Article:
Tuesday, December 24, 2013

Advent XXIV

Most of the nativity scenes we see put up before Christmas have all the characters standing except for one.  The last character to arrive in the contemporary manger scene portrayals is the main character.  The last one to arrive is traditionally placed in the scene on Christmas Eve.  Jesus. The child.  The One whose purpose was to save you and me and everyone else from their sin.  The One whose purpose was to change the world.  Jesus.  How strange it is that above all the names we know, His name is the name we are least likely to use in the normal conversations of our day.  We carry around pictures of our children and grandchildren and are quick to show them and talk about them.  There was a time when I carried a glossy business card size picture of Jesus in my wallet, but I seldom showed it to anyone like I did other pictures. 
We are strange creatures, are we not?   This One whose birth we remember in worship filled with carols, stories, and communion is made over like cake and ice cream this day; yet, given leftover treatment the rest of the time.  What we known in the inner core of our being is that there is no one like Him.  Without Him we are not fit to be in loving relationships with the most precious ones of our lives.  He is the One who has given us love and who has taught us how to strive forward in the loving relationships we hold so dear.  Without Him we would sell out our life to some trivial pursuit of life which grants temporary satisfaction, but gives no eternal peace and joy.  He is the One who believes in us and pushes us forward when everyone else is ready to let us go.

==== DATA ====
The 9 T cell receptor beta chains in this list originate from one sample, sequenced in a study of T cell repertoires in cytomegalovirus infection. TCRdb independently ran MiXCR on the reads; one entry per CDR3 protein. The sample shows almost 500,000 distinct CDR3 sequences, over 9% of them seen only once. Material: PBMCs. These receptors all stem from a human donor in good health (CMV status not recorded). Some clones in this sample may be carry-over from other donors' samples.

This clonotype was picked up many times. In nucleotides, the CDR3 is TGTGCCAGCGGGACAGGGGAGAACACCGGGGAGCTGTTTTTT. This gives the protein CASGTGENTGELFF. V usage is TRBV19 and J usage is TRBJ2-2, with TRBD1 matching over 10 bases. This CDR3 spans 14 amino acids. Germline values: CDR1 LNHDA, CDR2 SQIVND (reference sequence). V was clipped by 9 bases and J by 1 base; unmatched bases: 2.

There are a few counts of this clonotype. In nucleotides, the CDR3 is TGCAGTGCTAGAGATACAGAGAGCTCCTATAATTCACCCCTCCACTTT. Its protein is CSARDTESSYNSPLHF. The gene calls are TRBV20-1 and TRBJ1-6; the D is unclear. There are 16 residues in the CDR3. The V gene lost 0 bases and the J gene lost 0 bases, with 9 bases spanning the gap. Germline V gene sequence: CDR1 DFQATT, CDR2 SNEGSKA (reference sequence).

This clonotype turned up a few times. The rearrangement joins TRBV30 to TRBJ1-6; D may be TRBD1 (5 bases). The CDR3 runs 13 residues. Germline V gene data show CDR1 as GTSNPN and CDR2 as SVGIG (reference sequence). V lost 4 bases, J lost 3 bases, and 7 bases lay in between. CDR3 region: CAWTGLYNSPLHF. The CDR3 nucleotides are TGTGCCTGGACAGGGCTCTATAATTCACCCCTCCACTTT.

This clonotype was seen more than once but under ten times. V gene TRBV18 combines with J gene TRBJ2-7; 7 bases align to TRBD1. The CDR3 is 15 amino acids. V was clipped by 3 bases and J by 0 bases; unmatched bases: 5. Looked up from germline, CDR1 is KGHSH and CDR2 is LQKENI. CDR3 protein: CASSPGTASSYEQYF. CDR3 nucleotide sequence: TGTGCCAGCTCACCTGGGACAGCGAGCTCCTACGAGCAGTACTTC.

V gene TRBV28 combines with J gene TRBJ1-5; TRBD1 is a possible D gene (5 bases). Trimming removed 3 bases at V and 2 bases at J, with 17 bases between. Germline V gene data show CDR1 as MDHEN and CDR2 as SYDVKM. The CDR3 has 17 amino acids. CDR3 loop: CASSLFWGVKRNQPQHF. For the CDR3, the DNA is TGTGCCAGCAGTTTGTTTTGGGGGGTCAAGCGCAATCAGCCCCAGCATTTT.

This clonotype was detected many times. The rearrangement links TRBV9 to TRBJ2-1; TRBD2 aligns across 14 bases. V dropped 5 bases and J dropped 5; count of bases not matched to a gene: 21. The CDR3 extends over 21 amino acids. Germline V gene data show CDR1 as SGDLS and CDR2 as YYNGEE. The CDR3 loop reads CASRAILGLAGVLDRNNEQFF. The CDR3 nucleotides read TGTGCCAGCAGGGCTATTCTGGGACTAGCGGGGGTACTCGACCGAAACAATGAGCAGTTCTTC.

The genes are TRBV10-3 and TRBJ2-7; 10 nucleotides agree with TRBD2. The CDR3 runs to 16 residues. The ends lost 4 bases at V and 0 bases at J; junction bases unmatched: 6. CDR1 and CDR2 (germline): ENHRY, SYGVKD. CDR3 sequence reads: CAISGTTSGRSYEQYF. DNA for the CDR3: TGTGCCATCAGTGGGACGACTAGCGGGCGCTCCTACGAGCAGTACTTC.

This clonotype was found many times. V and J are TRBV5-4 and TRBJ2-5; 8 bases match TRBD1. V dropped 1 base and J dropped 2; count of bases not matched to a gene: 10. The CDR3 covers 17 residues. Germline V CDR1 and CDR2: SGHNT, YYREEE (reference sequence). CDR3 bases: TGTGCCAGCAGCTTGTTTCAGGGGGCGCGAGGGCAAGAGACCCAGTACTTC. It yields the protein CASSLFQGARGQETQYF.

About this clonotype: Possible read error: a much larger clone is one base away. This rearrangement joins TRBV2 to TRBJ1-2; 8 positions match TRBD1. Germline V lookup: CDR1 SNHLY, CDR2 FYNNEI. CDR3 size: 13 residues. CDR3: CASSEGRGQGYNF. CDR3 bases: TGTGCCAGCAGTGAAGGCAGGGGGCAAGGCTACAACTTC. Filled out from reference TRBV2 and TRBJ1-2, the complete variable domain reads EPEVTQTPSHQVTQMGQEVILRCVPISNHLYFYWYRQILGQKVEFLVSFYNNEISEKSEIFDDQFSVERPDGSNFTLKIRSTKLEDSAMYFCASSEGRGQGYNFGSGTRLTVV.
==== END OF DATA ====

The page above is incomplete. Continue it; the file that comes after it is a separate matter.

There are no end of things we can say about this Jesus, this child of the manger who was born long ago in Bethlehem to save us.  We can read the Christmas story once again from the gospel of Luke.  It is a great day for hearing those ancient and powerful words.  We can lift up voices with others in worship as we sing, "O, Come, All ye Faithful."   And, perhaps, we can simply sit somewhere quietly to say two distinct words.  One is ""Thank You, Jesus."   And the other?   "Yes, Jesus, Yes...once again come into my heart."

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